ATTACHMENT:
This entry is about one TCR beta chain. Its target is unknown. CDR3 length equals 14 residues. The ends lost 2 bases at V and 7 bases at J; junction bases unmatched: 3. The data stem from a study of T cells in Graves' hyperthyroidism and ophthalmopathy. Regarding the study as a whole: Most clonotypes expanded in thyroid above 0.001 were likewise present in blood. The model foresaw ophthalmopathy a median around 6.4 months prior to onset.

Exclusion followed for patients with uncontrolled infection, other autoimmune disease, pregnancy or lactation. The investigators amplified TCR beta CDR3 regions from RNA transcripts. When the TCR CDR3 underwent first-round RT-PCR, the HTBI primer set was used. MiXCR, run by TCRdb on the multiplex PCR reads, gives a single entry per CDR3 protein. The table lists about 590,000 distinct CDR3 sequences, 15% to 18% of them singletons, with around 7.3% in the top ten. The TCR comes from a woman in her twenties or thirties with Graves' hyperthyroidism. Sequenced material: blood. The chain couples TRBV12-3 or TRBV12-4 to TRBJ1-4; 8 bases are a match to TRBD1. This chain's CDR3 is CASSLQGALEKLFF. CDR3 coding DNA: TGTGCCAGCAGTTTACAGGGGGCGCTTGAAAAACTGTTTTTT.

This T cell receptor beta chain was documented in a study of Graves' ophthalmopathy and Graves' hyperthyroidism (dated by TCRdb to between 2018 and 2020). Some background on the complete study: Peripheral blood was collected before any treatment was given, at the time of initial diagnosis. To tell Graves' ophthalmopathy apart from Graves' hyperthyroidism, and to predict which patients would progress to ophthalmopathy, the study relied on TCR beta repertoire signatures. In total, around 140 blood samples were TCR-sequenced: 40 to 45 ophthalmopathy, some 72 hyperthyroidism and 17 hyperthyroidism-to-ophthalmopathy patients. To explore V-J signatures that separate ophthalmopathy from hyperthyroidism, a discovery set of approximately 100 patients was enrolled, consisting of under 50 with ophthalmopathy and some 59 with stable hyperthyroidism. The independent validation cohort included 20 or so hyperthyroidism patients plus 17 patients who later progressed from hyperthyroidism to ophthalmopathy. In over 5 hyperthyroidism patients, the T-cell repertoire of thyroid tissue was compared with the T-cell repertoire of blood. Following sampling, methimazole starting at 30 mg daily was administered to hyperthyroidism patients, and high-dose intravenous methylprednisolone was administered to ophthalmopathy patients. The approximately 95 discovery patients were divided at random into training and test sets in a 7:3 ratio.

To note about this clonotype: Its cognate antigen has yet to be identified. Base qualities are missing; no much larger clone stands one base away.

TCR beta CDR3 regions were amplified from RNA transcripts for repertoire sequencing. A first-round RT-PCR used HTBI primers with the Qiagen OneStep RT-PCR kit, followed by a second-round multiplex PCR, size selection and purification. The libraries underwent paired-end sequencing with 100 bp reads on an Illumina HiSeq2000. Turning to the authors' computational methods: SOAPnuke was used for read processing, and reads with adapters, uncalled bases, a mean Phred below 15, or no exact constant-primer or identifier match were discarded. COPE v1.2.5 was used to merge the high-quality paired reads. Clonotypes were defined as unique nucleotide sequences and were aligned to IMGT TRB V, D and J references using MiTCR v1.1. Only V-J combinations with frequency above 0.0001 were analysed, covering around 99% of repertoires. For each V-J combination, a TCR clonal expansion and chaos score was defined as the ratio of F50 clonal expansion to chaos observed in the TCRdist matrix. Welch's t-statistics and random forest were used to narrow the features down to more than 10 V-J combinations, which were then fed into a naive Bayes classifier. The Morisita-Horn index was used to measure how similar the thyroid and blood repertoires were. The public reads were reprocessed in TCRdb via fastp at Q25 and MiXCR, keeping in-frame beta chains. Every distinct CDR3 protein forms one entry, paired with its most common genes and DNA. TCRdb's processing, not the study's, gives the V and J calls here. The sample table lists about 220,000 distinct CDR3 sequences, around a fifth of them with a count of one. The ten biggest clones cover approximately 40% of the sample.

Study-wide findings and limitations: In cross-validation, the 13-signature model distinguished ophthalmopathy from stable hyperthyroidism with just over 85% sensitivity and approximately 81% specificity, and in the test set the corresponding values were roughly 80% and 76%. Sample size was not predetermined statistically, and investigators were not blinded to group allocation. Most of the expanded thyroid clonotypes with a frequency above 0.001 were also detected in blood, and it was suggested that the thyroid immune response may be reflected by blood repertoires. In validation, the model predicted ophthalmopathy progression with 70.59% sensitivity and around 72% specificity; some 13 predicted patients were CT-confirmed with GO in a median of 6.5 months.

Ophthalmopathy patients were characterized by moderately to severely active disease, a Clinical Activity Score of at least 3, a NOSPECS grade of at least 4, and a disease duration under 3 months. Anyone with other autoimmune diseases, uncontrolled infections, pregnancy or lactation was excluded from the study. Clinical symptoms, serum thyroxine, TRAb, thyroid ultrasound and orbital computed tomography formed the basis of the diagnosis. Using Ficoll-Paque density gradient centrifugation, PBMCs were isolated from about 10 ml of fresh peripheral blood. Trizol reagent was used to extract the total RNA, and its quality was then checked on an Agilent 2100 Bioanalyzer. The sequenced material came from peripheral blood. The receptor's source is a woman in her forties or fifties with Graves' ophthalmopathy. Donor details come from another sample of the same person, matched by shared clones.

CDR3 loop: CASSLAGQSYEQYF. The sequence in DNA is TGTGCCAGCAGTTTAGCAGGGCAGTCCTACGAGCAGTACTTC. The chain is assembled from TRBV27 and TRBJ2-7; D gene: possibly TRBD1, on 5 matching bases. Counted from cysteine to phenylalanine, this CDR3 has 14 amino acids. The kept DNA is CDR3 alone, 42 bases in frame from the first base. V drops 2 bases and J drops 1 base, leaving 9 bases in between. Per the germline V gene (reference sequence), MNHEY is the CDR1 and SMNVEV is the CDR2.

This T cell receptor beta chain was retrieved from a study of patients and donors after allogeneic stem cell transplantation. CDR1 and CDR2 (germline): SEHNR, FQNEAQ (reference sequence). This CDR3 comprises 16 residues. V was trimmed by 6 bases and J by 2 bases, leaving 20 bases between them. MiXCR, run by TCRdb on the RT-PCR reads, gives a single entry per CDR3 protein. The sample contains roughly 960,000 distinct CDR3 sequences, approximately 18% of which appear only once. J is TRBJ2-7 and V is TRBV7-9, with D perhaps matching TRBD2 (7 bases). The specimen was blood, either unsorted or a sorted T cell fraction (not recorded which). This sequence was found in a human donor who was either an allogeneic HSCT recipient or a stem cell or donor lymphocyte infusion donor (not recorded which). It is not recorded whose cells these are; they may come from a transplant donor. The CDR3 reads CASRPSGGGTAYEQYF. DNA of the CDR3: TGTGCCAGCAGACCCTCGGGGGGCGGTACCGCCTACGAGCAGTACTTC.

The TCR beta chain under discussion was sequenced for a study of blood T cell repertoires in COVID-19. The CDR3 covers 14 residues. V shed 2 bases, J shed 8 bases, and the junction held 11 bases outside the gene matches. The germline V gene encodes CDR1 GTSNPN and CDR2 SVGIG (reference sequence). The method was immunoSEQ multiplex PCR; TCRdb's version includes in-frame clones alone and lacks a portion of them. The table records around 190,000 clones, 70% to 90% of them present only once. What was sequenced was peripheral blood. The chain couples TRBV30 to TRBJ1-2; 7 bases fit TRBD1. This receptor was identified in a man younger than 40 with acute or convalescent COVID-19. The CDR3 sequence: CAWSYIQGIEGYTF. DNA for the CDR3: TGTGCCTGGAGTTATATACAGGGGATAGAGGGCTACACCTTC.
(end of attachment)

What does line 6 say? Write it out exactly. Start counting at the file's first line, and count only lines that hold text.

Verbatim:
Study-wide findings and limitations: In cross-validation, the 13-signature model distinguished ophthalmopathy from stable hyperthyroidism with just over 85% sensitivity and approximately 81% specificity, and in the test set the corresponding values were roughly 80% and 76%. Sample size was not predetermined statistically, and investigators were not blinded to group allocation. Most of the expanded thyroid clonotypes with a frequency above 0.001 were also detected in blood, and it was suggested that the thyroid immune response may be reflected by blood repertoires. In validation, the model predicted ophthalmopathy progression with 70.59% sensitivity and around 72% specificity; some 13 predicted patients were CT-confirmed with GO in a median of 6.5 months.